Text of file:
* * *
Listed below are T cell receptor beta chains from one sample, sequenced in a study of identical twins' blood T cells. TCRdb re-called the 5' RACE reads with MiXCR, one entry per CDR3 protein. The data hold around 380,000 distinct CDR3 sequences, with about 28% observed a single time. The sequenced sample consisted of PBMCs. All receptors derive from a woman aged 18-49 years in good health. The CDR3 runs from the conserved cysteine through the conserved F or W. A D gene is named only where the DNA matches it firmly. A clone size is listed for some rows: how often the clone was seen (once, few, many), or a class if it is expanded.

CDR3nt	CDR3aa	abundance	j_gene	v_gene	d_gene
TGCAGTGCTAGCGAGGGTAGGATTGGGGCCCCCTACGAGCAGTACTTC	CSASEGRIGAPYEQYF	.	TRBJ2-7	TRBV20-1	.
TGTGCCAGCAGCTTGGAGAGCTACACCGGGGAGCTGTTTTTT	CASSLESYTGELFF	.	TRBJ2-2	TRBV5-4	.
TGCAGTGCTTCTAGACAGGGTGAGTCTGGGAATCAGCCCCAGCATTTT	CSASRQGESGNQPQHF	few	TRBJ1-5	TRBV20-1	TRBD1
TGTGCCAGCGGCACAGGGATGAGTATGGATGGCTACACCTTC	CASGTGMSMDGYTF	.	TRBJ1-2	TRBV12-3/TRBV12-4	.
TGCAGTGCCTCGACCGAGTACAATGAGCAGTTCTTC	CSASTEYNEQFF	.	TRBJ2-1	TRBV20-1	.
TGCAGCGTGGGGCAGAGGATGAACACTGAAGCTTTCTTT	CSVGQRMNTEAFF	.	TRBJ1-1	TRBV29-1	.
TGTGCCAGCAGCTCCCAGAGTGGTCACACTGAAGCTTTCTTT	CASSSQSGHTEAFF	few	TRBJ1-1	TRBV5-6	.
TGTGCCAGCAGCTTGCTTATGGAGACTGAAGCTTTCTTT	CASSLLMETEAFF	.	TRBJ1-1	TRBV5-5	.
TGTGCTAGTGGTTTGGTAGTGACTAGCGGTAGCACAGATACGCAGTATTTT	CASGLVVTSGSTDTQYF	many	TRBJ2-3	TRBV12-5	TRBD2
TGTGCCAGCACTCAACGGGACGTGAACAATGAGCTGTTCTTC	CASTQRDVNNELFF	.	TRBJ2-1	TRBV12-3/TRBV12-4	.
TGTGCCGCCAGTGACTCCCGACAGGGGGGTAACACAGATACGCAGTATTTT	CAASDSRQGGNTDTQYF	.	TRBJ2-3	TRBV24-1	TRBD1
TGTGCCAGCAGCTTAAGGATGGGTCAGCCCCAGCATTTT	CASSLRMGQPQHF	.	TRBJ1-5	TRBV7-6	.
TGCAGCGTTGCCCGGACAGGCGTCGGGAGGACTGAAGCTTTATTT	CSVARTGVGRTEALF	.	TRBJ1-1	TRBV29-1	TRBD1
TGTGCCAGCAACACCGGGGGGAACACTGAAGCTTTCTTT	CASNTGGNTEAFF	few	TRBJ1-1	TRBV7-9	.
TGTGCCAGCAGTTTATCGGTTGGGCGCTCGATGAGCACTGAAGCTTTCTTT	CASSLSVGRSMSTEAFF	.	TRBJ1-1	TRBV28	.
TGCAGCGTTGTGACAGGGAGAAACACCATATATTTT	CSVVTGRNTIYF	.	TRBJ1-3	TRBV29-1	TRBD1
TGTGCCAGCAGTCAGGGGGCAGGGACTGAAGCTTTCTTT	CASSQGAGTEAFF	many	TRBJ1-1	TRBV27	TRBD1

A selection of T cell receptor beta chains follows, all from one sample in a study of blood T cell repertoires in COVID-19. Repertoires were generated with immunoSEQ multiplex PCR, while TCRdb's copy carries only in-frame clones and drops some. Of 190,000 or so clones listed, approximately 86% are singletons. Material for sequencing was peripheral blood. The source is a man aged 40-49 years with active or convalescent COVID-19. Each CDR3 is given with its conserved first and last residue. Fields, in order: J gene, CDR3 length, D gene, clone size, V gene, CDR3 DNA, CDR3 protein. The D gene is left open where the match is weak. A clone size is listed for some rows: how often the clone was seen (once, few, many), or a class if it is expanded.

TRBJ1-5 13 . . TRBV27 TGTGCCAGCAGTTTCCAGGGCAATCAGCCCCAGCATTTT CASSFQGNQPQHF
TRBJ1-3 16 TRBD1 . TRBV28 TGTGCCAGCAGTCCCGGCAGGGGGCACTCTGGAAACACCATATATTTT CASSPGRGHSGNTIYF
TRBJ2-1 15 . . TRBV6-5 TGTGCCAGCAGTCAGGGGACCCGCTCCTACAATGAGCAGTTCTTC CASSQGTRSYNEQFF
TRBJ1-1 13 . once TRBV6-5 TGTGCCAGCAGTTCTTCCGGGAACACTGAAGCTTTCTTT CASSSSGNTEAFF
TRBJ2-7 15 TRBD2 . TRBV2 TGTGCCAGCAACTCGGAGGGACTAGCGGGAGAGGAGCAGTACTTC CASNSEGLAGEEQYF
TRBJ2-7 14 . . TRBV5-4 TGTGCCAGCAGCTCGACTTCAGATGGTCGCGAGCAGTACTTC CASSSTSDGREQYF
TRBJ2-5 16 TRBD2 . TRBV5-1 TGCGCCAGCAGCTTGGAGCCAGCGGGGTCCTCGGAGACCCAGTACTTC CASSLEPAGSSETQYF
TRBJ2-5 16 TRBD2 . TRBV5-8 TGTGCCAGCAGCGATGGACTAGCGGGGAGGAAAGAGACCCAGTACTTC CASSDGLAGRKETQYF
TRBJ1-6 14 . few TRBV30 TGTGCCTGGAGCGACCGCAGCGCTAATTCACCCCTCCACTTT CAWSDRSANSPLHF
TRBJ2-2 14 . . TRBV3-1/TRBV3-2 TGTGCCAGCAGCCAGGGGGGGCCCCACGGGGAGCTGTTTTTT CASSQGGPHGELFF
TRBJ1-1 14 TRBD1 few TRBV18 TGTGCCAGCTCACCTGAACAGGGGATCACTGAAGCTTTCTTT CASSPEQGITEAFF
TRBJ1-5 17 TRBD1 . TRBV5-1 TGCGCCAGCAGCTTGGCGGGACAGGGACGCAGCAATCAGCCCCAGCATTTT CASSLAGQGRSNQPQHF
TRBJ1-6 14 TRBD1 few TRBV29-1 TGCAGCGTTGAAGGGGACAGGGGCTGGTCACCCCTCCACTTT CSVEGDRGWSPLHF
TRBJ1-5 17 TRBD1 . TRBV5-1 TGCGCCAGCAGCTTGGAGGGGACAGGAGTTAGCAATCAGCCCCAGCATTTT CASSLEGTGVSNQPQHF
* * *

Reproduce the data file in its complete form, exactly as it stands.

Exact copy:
Listed below are T cell receptor beta chains from one sample, sequenced in a study of identical twins' blood T cells. TCRdb re-called the 5' RACE reads with MiXCR, one entry per CDR3 protein. The data hold around 380,000 distinct CDR3 sequences, with about 28% observed a single time. The sequenced sample consisted of PBMCs. All receptors derive from a woman aged 18-49 years in good health. The CDR3 runs from the conserved cysteine through the conserved F or W. A D gene is named only where the DNA matches it firmly. A clone size is listed for some rows: how often the clone was seen (once, few, many), or a class if it is expanded.

CDR3nt	CDR3aa	abundance	j_gene	v_gene	d_gene
TGCAGTGCTAGCGAGGGTAGGATTGGGGCCCCCTACGAGCAGTACTTC	CSASEGRIGAPYEQYF	.	TRBJ2-7	TRBV20-1	.
TGTGCCAGCAGCTTGGAGAGCTACACCGGGGAGCTGTTTTTT	CASSLESYTGELFF	.	TRBJ2-2	TRBV5-4	.
TGCAGTGCTTCTAGACAGGGTGAGTCTGGGAATCAGCCCCAGCATTTT	CSASRQGESGNQPQHF	few	TRBJ1-5	TRBV20-1	TRBD1
TGTGCCAGCGGCACAGGGATGAGTATGGATGGCTACACCTTC	CASGTGMSMDGYTF	.	TRBJ1-2	TRBV12-3/TRBV12-4	.
TGCAGTGCCTCGACCGAGTACAATGAGCAGTTCTTC	CSASTEYNEQFF	.	TRBJ2-1	TRBV20-1	.
TGCAGCGTGGGGCAGAGGATGAACACTGAAGCTTTCTTT	CSVGQRMNTEAFF	.	TRBJ1-1	TRBV29-1	.
TGTGCCAGCAGCTCCCAGAGTGGTCACACTGAAGCTTTCTTT	CASSSQSGHTEAFF	few	TRBJ1-1	TRBV5-6	.
TGTGCCAGCAGCTTGCTTATGGAGACTGAAGCTTTCTTT	CASSLLMETEAFF	.	TRBJ1-1	TRBV5-5	.
TGTGCTAGTGGTTTGGTAGTGACTAGCGGTAGCACAGATACGCAGTATTTT	CASGLVVTSGSTDTQYF	many	TRBJ2-3	TRBV12-5	TRBD2
TGTGCCAGCACTCAACGGGACGTGAACAATGAGCTGTTCTTC	CASTQRDVNNELFF	.	TRBJ2-1	TRBV12-3/TRBV12-4	.
TGTGCCGCCAGTGACTCCCGACAGGGGGGTAACACAGATACGCAGTATTTT	CAASDSRQGGNTDTQYF	.	TRBJ2-3	TRBV24-1	TRBD1
TGTGCCAGCAGCTTAAGGATGGGTCAGCCCCAGCATTTT	CASSLRMGQPQHF	.	TRBJ1-5	TRBV7-6	.
TGCAGCGTTGCCCGGACAGGCGTCGGGAGGACTGAAGCTTTATTT	CSVARTGVGRTEALF	.	TRBJ1-1	TRBV29-1	TRBD1
TGTGCCAGCAACACCGGGGGGAACACTGAAGCTTTCTTT	CASNTGGNTEAFF	few	TRBJ1-1	TRBV7-9	.
TGTGCCAGCAGTTTATCGGTTGGGCGCTCGATGAGCACTGAAGCTTTCTTT	CASSLSVGRSMSTEAFF	.	TRBJ1-1	TRBV28	.
TGCAGCGTTGTGACAGGGAGAAACACCATATATTTT	CSVVTGRNTIYF	.	TRBJ1-3	TRBV29-1	TRBD1
TGTGCCAGCAGTCAGGGGGCAGGGACTGAAGCTTTCTTT	CASSQGAGTEAFF	many	TRBJ1-1	TRBV27	TRBD1

A selection of T cell receptor beta chains follows, all from one sample in a study of blood T cell repertoires in COVID-19. Repertoires were generated with immunoSEQ multiplex PCR, while TCRdb's copy carries only in-frame clones and drops some. Of 190,000 or so clones listed, approximately 86% are singletons. Material for sequencing was peripheral blood. The source is a man aged 40-49 years with active or convalescent COVID-19. Each CDR3 is given with its conserved first and last residue. Fields, in order: J gene, CDR3 length, D gene, clone size, V gene, CDR3 DNA, CDR3 protein. The D gene is left open where the match is weak. A clone size is listed for some rows: how often the clone was seen (once, few, many), or a class if it is expanded.

TRBJ1-5 13 . . TRBV27 TGTGCCAGCAGTTTCCAGGGCAATCAGCCCCAGCATTTT CASSFQGNQPQHF
TRBJ1-3 16 TRBD1 . TRBV28 TGTGCCAGCAGTCCCGGCAGGGGGCACTCTGGAAACACCATATATTTT CASSPGRGHSGNTIYF
TRBJ2-1 15 . . TRBV6-5 TGTGCCAGCAGTCAGGGGACCCGCTCCTACAATGAGCAGTTCTTC CASSQGTRSYNEQFF
TRBJ1-1 13 . once TRBV6-5 TGTGCCAGCAGTTCTTCCGGGAACACTGAAGCTTTCTTT CASSSSGNTEAFF
TRBJ2-7 15 TRBD2 . TRBV2 TGTGCCAGCAACTCGGAGGGACTAGCGGGAGAGGAGCAGTACTTC CASNSEGLAGEEQYF
TRBJ2-7 14 . . TRBV5-4 TGTGCCAGCAGCTCGACTTCAGATGGTCGCGAGCAGTACTTC CASSSTSDGREQYF
TRBJ2-5 16 TRBD2 . TRBV5-1 TGCGCCAGCAGCTTGGAGCCAGCGGGGTCCTCGGAGACCCAGTACTTC CASSLEPAGSSETQYF
TRBJ2-5 16 TRBD2 . TRBV5-8 TGTGCCAGCAGCGATGGACTAGCGGGGAGGAAAGAGACCCAGTACTTC CASSDGLAGRKETQYF
TRBJ1-6 14 . few TRBV30 TGTGCCTGGAGCGACCGCAGCGCTAATTCACCCCTCCACTTT CAWSDRSANSPLHF
TRBJ2-2 14 . . TRBV3-1/TRBV3-2 TGTGCCAGCAGCCAGGGGGGGCCCCACGGGGAGCTGTTTTTT CASSQGGPHGELFF
TRBJ1-1 14 TRBD1 few TRBV18 TGTGCCAGCTCACCTGAACAGGGGATCACTGAAGCTTTCTTT CASSPEQGITEAFF
TRBJ1-5 17 TRBD1 . TRBV5-1 TGCGCCAGCAGCTTGGCGGGACAGGGACGCAGCAATCAGCCCCAGCATTTT CASSLAGQGRSNQPQHF
TRBJ1-6 14 TRBD1 few TRBV29-1 TGCAGCGTTGAAGGGGACAGGGGCTGGTCACCCCTCCACTTT CSVEGDRGWSPLHF
TRBJ1-5 17 TRBD1 . TRBV5-1 TGCGCCAGCAGCTTGGAGGGGACAGGAGTTAGCAATCAGCCCCAGCATTTT CASSLEGTGVSNQPQHF